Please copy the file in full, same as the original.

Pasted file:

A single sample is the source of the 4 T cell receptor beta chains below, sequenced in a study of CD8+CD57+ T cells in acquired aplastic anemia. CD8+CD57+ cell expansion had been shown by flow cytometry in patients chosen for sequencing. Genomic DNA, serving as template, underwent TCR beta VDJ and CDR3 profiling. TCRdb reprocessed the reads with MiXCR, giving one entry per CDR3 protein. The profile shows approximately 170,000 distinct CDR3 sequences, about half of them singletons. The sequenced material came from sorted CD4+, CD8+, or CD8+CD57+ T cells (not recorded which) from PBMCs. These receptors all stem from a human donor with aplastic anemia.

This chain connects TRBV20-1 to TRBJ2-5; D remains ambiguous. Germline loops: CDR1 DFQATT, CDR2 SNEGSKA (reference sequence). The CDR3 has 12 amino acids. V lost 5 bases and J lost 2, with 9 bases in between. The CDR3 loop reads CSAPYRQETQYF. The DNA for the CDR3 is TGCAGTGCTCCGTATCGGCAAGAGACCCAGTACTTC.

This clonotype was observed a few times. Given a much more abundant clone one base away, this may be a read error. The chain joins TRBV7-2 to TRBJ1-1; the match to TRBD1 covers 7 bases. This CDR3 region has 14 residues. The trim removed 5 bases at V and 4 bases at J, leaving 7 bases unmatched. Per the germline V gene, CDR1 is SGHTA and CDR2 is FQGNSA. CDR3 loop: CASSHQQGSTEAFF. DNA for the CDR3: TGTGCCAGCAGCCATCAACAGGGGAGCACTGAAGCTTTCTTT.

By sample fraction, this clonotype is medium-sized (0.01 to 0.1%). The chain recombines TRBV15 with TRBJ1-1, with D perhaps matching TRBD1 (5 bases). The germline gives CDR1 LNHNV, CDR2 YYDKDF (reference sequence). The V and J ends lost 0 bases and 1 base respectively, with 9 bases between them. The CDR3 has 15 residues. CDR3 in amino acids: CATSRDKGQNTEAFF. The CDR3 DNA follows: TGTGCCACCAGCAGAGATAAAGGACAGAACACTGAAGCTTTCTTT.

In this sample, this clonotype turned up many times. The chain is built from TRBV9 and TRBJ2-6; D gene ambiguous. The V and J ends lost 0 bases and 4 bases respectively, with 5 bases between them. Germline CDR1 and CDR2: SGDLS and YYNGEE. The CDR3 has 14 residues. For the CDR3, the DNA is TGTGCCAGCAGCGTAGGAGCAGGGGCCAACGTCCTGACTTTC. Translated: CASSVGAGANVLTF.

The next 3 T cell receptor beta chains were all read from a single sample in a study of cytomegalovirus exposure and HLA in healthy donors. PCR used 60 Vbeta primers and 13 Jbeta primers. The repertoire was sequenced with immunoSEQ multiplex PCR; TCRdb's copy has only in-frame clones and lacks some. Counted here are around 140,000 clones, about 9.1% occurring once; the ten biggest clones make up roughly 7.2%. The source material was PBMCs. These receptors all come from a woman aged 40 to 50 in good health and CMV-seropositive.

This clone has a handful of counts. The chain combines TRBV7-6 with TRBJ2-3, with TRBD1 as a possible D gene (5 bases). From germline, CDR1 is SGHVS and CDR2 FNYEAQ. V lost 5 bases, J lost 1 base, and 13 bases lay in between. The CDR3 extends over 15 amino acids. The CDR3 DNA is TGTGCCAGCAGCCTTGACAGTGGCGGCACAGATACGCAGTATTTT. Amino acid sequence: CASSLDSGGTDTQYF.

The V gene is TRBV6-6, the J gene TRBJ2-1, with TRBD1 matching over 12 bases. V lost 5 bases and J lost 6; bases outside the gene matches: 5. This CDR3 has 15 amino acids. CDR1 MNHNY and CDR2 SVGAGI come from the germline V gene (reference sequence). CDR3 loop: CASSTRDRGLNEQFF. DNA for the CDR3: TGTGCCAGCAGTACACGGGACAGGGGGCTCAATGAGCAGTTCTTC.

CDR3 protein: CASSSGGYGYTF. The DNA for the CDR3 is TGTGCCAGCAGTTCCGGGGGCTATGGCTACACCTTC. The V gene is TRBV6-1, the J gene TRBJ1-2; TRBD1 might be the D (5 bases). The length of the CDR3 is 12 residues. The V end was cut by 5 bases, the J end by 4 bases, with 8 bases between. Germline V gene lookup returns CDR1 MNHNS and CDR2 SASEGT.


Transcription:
A single sample is the source of the 4 T cell receptor beta chains below, sequenced in a study of CD8+CD57+ T cells in acquired aplastic anemia. CD8+CD57+ cell expansion had been shown by flow cytometry in patients chosen for sequencing. Genomic DNA, serving as template, underwent TCR beta VDJ and CDR3 profiling. TCRdb reprocessed the reads with MiXCR, giving one entry per CDR3 protein. The profile shows approximately 170,000 distinct CDR3 sequences, about half of them singletons. The sequenced material came from sorted CD4+, CD8+, or CD8+CD57+ T cells (not recorded which) from PBMCs. These receptors all stem from a human donor with aplastic anemia.

This chain connects TRBV20-1 to TRBJ2-5; D remains ambiguous. Germline loops: CDR1 DFQATT, CDR2 SNEGSKA (reference sequence). The CDR3 has 12 amino acids. V lost 5 bases and J lost 2, with 9 bases in between. The CDR3 loop reads CSAPYRQETQYF. The DNA for the CDR3 is TGCAGTGCTCCGTATCGGCAAGAGACCCAGTACTTC.

This clonotype was observed a few times. Given a much more abundant clone one base away, this may be a read error. The chain joins TRBV7-2 to TRBJ1-1; the match to TRBD1 covers 7 bases. This CDR3 region has 14 residues. The trim removed 5 bases at V and 4 bases at J, leaving 7 bases unmatched. Per the germline V gene, CDR1 is SGHTA and CDR2 is FQGNSA. CDR3 loop: CASSHQQGSTEAFF. DNA for the CDR3: TGTGCCAGCAGCCATCAACAGGGGAGCACTGAAGCTTTCTTT.

By sample fraction, this clonotype is medium-sized (0.01 to 0.1%). The chain recombines TRBV15 with TRBJ1-1, with D perhaps matching TRBD1 (5 bases). The germline gives CDR1 LNHNV, CDR2 YYDKDF (reference sequence). The V and J ends lost 0 bases and 1 base respectively, with 9 bases between them. The CDR3 has 15 residues. CDR3 in amino acids: CATSRDKGQNTEAFF. The CDR3 DNA follows: TGTGCCACCAGCAGAGATAAAGGACAGAACACTGAAGCTTTCTTT.

In this sample, this clonotype turned up many times. The chain is built from TRBV9 and TRBJ2-6; D gene ambiguous. The V and J ends lost 0 bases and 4 bases respectively, with 5 bases between them. Germline CDR1 and CDR2: SGDLS and YYNGEE. The CDR3 has 14 residues. For the CDR3, the DNA is TGTGCCAGCAGCGTAGGAGCAGGGGCCAACGTCCTGACTTTC. Translated: CASSVGAGANVLTF.

The next 3 T cell receptor beta chains were all read from a single sample in a study of cytomegalovirus exposure and HLA in healthy donors. PCR used 60 Vbeta primers and 13 Jbeta primers. The repertoire was sequenced with immunoSEQ multiplex PCR; TCRdb's copy has only in-frame clones and lacks some. Counted here are around 140,000 clones, about 9.1% occurring once; the ten biggest clones make up roughly 7.2%. The source material was PBMCs. These receptors all come from a woman aged 40 to 50 in good health and CMV-seropositive.

This clone has a handful of counts. The chain combines TRBV7-6 with TRBJ2-3, with TRBD1 as a possible D gene (5 bases). From germline, CDR1 is SGHVS and CDR2 FNYEAQ. V lost 5 bases, J lost 1 base, and 13 bases lay in between. The CDR3 extends over 15 amino acids. The CDR3 DNA is TGTGCCAGCAGCCTTGACAGTGGCGGCACAGATACGCAGTATTTT. Amino acid sequence: CASSLDSGGTDTQYF.

The V gene is TRBV6-6, the J gene TRBJ2-1, with TRBD1 matching over 12 bases. V lost 5 bases and J lost 6; bases outside the gene matches: 5. This CDR3 has 15 amino acids. CDR1 MNHNY and CDR2 SVGAGI come from the germline V gene (reference sequence). CDR3 loop: CASSTRDRGLNEQFF. DNA for the CDR3: TGTGCCAGCAGTACACGGGACAGGGGGCTCAATGAGCAGTTCTTC.

CDR3 protein: CASSSGGYGYTF. The DNA for the CDR3 is TGTGCCAGCAGTTCCGGGGGCTATGGCTACACCTTC. The V gene is TRBV6-1, the J gene TRBJ1-2; TRBD1 might be the D (5 bases). The length of the CDR3 is 12 residues. The V end was cut by 5 bases, the J end by 4 bases, with 8 bases between. Germline V gene lookup returns CDR1 MNHNS and CDR2 SASEGT.